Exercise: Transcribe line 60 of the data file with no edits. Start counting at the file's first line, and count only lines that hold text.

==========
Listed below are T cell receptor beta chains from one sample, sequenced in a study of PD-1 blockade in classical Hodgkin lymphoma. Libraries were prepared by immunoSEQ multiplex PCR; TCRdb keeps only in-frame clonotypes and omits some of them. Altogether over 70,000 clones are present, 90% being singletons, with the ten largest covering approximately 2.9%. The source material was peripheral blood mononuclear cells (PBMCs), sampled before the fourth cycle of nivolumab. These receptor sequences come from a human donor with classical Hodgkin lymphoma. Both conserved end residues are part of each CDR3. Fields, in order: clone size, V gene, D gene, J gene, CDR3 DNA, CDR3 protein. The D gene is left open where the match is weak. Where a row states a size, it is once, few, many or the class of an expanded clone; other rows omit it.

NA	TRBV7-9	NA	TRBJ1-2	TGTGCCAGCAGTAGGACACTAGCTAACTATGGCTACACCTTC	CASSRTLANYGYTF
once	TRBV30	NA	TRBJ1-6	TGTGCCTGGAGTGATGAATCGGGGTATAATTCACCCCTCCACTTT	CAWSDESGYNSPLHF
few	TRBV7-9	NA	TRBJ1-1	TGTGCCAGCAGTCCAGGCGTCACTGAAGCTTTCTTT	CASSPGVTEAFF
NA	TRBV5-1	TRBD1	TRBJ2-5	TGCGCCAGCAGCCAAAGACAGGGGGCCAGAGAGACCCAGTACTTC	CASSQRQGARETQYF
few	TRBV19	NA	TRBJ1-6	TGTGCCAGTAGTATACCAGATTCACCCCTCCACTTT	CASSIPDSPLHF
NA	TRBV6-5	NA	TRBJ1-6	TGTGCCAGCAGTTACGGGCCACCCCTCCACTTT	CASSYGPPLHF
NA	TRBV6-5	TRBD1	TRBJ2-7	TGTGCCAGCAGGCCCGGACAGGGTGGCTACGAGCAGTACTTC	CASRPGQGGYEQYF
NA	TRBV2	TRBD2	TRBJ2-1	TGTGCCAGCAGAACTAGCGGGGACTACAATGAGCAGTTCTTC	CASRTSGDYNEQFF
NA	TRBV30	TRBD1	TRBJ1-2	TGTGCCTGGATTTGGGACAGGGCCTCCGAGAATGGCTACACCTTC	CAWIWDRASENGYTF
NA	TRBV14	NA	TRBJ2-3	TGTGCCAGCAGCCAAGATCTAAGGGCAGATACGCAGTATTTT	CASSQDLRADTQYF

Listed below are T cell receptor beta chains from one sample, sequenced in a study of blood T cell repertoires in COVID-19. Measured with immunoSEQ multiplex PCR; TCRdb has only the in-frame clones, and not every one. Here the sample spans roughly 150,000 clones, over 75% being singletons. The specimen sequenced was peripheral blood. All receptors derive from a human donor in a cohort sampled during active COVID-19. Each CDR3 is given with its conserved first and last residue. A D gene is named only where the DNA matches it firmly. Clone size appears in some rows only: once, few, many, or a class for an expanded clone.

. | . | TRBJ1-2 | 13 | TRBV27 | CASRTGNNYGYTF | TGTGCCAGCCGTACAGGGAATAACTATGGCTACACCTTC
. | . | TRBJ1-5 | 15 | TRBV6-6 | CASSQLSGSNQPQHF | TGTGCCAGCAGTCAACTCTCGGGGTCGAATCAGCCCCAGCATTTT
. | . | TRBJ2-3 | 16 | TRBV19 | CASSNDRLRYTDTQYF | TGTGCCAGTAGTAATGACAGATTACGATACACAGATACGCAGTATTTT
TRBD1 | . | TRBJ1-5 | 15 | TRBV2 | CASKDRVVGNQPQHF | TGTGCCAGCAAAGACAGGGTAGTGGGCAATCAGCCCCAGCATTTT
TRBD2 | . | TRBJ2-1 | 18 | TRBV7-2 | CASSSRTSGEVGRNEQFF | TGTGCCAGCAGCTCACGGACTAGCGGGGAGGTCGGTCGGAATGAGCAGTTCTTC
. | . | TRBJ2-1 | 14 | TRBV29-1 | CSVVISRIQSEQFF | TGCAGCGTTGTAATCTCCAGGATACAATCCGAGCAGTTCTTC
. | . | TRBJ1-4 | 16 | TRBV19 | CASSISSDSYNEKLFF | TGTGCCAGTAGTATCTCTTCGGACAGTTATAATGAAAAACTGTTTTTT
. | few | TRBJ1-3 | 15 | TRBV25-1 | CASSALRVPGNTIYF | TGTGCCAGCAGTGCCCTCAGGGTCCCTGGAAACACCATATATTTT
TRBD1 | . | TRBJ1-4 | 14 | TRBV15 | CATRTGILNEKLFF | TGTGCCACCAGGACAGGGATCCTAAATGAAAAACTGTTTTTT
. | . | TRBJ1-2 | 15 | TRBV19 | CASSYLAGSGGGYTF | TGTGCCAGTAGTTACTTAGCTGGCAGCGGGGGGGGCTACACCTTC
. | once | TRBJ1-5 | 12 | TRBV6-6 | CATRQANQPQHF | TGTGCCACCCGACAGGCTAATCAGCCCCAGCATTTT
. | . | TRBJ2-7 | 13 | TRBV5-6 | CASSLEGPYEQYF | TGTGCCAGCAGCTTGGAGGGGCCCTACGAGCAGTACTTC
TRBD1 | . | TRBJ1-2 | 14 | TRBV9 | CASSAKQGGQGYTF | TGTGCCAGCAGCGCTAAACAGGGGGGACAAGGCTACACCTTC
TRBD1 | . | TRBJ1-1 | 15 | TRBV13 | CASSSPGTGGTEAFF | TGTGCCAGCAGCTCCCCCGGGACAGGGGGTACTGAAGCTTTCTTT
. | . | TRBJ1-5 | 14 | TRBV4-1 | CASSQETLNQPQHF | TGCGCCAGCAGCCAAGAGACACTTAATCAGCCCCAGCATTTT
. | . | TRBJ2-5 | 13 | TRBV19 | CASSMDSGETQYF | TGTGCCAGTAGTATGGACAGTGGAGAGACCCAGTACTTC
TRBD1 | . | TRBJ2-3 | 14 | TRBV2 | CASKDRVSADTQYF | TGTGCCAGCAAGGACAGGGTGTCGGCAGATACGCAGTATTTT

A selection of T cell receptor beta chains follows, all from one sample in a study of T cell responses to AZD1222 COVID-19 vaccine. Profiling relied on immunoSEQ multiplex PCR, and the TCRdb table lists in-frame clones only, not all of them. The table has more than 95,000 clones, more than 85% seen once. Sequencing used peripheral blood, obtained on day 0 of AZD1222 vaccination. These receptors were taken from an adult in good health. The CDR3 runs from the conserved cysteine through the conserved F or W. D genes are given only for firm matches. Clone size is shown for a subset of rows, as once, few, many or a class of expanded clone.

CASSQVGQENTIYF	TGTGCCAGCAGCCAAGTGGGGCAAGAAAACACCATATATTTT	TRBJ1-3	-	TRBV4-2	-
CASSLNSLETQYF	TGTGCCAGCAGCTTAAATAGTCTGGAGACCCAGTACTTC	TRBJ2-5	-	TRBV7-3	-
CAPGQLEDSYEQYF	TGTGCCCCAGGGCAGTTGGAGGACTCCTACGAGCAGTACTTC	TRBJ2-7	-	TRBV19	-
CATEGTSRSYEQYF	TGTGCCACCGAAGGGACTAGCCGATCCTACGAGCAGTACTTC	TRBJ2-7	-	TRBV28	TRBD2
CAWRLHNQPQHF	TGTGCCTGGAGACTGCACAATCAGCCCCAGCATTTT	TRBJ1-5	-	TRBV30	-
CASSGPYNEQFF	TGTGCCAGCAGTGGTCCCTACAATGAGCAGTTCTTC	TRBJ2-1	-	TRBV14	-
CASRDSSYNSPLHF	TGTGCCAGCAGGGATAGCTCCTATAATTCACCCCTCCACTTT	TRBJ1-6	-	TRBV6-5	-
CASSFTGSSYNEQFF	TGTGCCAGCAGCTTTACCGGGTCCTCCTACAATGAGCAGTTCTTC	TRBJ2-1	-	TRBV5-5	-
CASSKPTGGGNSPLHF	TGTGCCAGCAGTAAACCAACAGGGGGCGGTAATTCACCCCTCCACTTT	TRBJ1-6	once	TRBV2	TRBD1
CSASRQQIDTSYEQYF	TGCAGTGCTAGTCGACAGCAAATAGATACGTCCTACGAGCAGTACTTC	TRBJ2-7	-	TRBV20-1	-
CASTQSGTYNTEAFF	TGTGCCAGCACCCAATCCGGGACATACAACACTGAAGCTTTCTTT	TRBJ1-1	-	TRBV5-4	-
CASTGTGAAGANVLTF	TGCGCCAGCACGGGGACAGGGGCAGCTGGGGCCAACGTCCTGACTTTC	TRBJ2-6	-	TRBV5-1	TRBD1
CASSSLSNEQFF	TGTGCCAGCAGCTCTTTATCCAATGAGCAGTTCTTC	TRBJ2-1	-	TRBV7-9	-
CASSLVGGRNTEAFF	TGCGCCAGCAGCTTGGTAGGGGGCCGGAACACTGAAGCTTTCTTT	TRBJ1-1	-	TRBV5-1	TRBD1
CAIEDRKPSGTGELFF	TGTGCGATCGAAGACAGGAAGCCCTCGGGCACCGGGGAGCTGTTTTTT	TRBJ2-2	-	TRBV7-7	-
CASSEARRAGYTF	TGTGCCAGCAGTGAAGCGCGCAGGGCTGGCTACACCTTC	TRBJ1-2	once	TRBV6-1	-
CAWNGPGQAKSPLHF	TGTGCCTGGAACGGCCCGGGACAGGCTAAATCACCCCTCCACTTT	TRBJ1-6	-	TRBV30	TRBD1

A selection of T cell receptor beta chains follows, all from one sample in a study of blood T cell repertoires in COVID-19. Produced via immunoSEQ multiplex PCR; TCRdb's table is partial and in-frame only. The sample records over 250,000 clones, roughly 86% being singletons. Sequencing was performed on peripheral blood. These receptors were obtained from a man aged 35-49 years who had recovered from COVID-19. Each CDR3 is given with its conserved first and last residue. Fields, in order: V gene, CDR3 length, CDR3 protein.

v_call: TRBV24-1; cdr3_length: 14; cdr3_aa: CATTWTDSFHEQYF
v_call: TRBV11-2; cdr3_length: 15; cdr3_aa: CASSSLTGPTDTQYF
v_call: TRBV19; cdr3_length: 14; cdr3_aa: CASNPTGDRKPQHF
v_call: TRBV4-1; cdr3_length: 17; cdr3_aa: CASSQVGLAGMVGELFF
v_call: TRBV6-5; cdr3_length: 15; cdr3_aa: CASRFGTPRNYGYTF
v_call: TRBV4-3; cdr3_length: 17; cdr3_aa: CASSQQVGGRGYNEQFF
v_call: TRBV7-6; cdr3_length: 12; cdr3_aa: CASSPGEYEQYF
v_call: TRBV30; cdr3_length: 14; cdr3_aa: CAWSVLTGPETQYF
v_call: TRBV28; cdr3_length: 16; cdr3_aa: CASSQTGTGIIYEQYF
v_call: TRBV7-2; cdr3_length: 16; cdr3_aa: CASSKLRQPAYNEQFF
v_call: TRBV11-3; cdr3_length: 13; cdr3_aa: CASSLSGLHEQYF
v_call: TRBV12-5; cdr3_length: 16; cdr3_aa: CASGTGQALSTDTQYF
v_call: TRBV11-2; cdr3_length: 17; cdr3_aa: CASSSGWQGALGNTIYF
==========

v_call: TRBV12-5; cdr3_length: 16; cdr3_aa: CASGTGQALSTDTQYF